“Starting Over” does have a kind of sweet grace in its tightly played shuffle beat and lyrics describing marital bliss and romance rekindled. But it’s Yoko who provided the heat, her boisterous, off-kilter avant-garde pop providing Double Fantasy’s true edge. It’s tough to rock when you’re a stay at home dad, but not when you’re a wealthy artist traversing the world and running a music empire.
Yoko takes control in “Kiss Kiss Kiss” and “Give Me Something” before Lennon turns back the noise for the rocking flow of “I’m Losing You.” But Lennon ultimately reclaims the album with “Watching the Wheels” and “Woman,” masterful pop gems written by an aging master of the game. And the record sounds fantastic!
Milk and Honey (1984)
Music Quality 7 Audio Quality 8
Milk and Honey is, perhaps, the most unusual posthumous album ever released. Songs by the lover, and the loved, dearly departed. Yoko’s songs aching in loss, separation, and anguish bordered by a rock and roll legend getting his sea legs back. Even in death, Lennon could hit the charts — “Nobody Told Me” entering the top ten worldwide.
Ono’s songs are more thoughtful than in the past. Lennon’s songs have a demo quality. Produced by Ono and David Geffen, the album lacks the superior sonics of Double Fantasy, and generally sounds pieced-together. Ono’s songs are touching, pondering the loss of so much, and all the details: in her case, John’s hands, her sanity, her loneliness and emptiness. Lennon’s songs were recorded not long after Double Fantasy; Ono’s songs, after Lennon’s death. Lennon’s “Grow Old with Me” is particularly poignant, sung in demo form, as if a nursery rhyme. The final song is Yoko’s ominous “You’re the One,” singing “In the world’s eye we were Laurel and Hardy/In our little minds/We were Heathcliff and Cathy….We were really just a boy and a girl/who never looked back.”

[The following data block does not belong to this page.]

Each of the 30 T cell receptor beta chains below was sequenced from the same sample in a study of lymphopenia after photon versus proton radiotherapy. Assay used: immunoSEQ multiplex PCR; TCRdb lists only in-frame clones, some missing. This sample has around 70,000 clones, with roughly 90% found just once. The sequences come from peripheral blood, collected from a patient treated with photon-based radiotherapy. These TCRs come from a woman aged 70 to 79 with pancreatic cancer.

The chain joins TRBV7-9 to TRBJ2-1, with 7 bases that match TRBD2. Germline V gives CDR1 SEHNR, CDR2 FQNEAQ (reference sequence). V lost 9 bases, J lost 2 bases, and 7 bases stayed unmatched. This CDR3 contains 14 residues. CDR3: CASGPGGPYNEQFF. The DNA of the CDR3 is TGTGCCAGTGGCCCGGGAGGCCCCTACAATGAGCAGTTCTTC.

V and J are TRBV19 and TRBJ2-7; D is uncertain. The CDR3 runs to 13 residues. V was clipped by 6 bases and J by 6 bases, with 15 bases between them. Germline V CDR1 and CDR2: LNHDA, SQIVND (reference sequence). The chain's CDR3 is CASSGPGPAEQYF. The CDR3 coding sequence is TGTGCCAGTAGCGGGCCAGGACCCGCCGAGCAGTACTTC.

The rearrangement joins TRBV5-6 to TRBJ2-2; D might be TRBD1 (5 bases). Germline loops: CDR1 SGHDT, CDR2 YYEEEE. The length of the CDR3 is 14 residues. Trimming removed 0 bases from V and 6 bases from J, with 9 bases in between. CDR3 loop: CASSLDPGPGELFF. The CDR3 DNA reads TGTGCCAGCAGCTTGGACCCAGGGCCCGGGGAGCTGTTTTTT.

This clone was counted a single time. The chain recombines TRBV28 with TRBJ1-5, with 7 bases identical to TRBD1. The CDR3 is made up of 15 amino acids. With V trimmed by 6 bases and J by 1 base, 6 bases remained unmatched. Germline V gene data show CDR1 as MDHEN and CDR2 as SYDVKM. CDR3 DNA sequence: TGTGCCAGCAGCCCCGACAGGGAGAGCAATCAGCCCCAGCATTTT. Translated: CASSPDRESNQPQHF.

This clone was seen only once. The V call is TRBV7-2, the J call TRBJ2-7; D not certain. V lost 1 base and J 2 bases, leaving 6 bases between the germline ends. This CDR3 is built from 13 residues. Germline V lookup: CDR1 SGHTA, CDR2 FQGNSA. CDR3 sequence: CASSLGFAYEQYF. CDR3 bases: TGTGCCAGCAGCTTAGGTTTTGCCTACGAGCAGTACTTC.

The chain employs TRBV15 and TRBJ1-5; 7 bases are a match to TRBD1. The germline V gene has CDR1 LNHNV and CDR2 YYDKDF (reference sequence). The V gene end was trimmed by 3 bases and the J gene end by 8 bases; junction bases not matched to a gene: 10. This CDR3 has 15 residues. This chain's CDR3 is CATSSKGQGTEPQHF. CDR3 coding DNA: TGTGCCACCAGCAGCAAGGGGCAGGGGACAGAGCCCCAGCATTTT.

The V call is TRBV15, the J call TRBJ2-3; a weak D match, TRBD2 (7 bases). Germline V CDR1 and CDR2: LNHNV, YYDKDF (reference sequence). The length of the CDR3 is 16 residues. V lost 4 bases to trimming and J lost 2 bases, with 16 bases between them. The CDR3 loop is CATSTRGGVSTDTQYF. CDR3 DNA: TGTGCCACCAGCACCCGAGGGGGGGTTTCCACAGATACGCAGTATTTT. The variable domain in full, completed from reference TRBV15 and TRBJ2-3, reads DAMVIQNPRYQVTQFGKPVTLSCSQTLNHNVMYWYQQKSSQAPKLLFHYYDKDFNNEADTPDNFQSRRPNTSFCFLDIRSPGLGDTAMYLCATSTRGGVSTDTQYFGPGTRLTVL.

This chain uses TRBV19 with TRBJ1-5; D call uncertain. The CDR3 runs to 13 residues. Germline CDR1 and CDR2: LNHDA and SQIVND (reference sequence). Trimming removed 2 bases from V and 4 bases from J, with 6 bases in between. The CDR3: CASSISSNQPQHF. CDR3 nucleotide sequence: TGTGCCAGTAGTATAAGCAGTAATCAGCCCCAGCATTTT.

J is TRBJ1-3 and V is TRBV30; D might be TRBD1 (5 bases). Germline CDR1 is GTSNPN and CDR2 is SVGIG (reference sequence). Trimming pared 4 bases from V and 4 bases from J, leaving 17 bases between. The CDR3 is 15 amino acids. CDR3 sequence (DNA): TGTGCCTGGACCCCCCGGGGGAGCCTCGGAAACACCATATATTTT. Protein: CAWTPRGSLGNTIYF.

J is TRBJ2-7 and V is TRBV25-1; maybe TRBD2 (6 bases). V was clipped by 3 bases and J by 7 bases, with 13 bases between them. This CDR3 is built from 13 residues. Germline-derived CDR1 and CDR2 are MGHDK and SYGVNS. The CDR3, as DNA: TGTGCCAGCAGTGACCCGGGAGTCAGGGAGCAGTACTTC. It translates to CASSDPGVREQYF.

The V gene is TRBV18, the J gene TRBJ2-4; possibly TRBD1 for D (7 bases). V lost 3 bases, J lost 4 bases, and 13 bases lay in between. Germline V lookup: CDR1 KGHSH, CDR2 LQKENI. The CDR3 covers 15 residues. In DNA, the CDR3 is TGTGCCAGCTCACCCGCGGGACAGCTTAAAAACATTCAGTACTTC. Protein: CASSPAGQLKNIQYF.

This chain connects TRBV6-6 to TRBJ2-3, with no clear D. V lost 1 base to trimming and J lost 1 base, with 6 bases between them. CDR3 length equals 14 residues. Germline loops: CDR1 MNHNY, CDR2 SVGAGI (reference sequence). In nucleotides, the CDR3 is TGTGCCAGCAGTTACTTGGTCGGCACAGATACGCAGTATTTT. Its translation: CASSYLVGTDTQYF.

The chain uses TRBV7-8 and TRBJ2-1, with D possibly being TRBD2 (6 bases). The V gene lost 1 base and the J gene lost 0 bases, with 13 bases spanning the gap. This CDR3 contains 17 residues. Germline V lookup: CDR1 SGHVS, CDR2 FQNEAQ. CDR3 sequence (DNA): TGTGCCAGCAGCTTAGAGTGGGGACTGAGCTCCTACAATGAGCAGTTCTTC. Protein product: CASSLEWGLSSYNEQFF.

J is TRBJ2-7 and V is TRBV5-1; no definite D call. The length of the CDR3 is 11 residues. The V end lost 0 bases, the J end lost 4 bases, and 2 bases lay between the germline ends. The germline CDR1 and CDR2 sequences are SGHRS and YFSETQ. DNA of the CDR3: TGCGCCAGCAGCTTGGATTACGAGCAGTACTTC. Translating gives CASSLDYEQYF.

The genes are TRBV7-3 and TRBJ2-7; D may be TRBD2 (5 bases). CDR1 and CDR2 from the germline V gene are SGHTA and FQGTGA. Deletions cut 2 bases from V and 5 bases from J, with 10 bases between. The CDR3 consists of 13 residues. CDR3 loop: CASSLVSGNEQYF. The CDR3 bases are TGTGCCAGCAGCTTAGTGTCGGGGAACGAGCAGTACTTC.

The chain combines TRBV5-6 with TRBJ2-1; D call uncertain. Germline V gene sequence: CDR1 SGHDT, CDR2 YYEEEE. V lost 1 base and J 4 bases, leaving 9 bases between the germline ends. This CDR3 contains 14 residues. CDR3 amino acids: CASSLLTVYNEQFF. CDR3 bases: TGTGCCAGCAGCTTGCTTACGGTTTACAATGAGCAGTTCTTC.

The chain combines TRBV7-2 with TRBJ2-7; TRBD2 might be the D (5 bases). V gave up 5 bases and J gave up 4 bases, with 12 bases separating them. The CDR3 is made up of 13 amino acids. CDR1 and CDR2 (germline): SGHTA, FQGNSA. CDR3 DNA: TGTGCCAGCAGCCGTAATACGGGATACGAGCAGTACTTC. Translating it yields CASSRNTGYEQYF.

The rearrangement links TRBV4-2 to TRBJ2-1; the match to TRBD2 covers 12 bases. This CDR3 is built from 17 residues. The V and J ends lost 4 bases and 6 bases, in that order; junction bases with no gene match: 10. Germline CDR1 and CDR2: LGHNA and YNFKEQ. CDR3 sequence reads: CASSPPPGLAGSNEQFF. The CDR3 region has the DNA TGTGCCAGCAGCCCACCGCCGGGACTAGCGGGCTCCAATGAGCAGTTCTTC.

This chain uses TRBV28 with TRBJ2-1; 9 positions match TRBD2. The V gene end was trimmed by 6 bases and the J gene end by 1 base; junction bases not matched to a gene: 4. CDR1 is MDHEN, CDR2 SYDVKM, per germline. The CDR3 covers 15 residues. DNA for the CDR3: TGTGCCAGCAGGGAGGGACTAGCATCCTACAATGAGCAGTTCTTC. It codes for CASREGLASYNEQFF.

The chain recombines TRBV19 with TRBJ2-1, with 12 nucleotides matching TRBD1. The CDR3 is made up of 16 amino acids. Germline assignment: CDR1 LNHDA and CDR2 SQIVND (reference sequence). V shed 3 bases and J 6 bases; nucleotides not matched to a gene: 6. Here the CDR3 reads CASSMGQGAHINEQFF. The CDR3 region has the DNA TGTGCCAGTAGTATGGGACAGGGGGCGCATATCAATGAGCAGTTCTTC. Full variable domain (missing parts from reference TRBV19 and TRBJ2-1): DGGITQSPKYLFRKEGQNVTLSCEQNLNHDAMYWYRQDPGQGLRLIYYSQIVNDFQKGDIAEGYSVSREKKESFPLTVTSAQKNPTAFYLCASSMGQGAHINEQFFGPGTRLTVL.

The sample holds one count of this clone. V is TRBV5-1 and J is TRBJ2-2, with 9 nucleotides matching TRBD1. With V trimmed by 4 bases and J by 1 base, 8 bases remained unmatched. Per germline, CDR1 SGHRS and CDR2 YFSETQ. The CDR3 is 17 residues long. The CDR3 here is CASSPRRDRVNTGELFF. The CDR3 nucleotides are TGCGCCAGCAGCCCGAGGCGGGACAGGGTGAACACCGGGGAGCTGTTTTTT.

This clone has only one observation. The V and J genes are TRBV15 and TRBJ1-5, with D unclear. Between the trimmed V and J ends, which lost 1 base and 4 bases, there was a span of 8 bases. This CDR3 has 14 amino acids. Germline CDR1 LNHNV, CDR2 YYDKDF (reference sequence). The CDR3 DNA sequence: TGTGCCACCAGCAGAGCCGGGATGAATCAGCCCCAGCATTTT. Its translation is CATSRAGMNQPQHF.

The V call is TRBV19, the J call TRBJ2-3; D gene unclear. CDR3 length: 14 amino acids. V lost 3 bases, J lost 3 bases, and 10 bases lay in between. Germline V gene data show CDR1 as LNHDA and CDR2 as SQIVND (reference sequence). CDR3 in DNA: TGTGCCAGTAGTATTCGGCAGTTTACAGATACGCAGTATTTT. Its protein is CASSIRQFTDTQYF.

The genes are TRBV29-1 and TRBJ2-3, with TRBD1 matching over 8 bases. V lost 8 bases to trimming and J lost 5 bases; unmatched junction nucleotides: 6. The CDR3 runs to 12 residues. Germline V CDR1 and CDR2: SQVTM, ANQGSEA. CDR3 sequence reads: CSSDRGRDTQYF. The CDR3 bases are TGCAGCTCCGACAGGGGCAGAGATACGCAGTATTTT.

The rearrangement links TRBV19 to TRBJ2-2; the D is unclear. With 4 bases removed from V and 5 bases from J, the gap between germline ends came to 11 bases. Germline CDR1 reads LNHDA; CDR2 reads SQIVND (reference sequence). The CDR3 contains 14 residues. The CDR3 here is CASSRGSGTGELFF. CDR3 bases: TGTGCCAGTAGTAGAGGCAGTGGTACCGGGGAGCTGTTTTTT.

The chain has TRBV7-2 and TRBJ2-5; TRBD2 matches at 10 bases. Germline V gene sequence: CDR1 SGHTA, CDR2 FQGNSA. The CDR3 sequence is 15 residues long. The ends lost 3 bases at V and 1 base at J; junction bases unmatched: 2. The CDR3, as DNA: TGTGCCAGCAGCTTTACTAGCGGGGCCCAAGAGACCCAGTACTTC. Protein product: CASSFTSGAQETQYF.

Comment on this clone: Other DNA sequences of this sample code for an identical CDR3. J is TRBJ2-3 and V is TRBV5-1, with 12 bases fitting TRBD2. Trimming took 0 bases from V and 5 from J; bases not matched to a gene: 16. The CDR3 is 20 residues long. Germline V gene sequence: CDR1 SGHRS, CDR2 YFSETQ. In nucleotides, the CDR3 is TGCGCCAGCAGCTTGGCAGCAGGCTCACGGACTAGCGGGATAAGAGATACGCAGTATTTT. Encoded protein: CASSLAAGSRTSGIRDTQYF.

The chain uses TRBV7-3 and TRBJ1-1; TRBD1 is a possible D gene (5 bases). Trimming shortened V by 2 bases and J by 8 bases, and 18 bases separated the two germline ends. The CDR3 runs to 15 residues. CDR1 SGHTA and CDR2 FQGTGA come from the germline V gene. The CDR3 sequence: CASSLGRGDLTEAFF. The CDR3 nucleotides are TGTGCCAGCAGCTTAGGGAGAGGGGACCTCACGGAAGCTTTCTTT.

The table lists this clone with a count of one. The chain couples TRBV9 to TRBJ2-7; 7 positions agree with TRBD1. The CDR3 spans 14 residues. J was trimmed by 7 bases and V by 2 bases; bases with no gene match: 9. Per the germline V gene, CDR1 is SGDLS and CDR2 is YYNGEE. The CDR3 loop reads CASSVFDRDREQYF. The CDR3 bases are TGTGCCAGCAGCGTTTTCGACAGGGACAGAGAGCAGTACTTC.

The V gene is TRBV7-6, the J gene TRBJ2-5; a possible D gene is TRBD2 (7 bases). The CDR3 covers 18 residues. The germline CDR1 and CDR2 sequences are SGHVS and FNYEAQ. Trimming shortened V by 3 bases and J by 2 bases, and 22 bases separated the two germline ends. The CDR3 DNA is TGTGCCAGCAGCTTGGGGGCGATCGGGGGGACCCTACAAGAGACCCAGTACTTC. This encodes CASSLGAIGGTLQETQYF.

LENNON is a powerful remembrance of one of rock and roll’s greatest emissaries. John Lennon gave more than he ever got, and educated the world in love, peace, women’s rights, rock and roll, and the ability to change.
Do you need the entire set? It’s beautifully realized, one of the best box sets I’ve seen with amazing attention paid to every detail. But as some LPs are better than others perhaps purchase of the individual LPs (available August 21st) is a better value.
But if you’re a completist, grab LENNON, and get happy all over again.
About the Autbor
Raised in the Deep South, educated as a commercial artist, Micallef is also a regular contributor to Autodesk’s lineshapespace.com online business magazine, where Smart Buildings, Industry 4.0, and the Internet of Things provide grist for the mill of future design and cloud-based and 3D manufacturing.
Ken’s current rig includes Shindo electronics, DeVore Fidelity and Snell speakers, a Kuzma turntable and various cartridges.
Financial Interests: Ken contributes to several music-related media outlets including Positive Feedback Online and Digital Audio Review.